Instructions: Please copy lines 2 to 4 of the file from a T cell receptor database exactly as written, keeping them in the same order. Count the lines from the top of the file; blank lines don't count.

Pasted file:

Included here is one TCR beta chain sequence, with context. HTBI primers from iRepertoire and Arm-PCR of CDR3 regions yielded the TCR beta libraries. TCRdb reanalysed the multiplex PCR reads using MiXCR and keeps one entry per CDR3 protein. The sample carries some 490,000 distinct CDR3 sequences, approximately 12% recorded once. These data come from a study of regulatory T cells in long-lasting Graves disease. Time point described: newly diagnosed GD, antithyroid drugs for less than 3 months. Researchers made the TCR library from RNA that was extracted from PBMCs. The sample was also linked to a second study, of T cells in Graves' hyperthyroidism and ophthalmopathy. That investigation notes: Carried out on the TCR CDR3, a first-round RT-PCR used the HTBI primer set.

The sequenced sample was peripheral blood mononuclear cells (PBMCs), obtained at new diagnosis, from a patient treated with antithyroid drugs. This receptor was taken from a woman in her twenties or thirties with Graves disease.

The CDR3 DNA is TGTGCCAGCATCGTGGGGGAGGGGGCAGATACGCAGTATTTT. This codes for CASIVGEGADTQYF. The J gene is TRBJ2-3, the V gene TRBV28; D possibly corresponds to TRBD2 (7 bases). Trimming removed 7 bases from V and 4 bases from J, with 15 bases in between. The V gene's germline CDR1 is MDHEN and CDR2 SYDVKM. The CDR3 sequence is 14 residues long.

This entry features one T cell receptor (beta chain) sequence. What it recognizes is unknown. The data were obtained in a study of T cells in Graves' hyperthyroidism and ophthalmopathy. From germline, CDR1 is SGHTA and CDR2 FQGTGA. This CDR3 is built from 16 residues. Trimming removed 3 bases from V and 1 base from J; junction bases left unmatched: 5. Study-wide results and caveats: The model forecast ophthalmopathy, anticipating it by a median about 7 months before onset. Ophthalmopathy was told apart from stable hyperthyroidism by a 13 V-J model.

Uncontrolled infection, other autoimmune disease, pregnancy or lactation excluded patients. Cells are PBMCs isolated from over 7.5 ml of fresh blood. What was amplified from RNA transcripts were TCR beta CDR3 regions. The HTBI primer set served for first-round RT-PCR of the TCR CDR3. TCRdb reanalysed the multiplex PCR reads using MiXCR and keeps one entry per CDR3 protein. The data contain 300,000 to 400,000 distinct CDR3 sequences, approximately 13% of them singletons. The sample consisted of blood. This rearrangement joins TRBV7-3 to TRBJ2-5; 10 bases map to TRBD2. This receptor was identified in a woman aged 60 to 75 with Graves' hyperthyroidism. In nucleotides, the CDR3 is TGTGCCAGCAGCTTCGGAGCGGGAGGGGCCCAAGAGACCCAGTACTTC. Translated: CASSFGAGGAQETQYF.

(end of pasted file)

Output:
The sequenced sample was peripheral blood mononuclear cells (PBMCs), obtained at new diagnosis, from a patient treated with antithyroid drugs. This receptor was taken from a woman in her twenties or thirties with Graves disease.

The CDR3 DNA is TGTGCCAGCATCGTGGGGGAGGGGGCAGATACGCAGTATTTT. This codes for CASIVGEGADTQYF. The J gene is TRBJ2-3, the V gene TRBV28; D possibly corresponds to TRBD2 (7 bases). Trimming removed 7 bases from V and 4 bases from J, with 15 bases in between. The V gene's germline CDR1 is MDHEN and CDR2 SYDVKM. The CDR3 sequence is 14 residues long.

This entry features one T cell receptor (beta chain) sequence. What it recognizes is unknown. The data were obtained in a study of T cells in Graves' hyperthyroidism and ophthalmopathy. From germline, CDR1 is SGHTA and CDR2 FQGTGA. This CDR3 is built from 16 residues. Trimming removed 3 bases from V and 1 base from J; junction bases left unmatched: 5. Study-wide results and caveats: The model forecast ophthalmopathy, anticipating it by a median about 7 months before onset. Ophthalmopathy was told apart from stable hyperthyroidism by a 13 V-J model.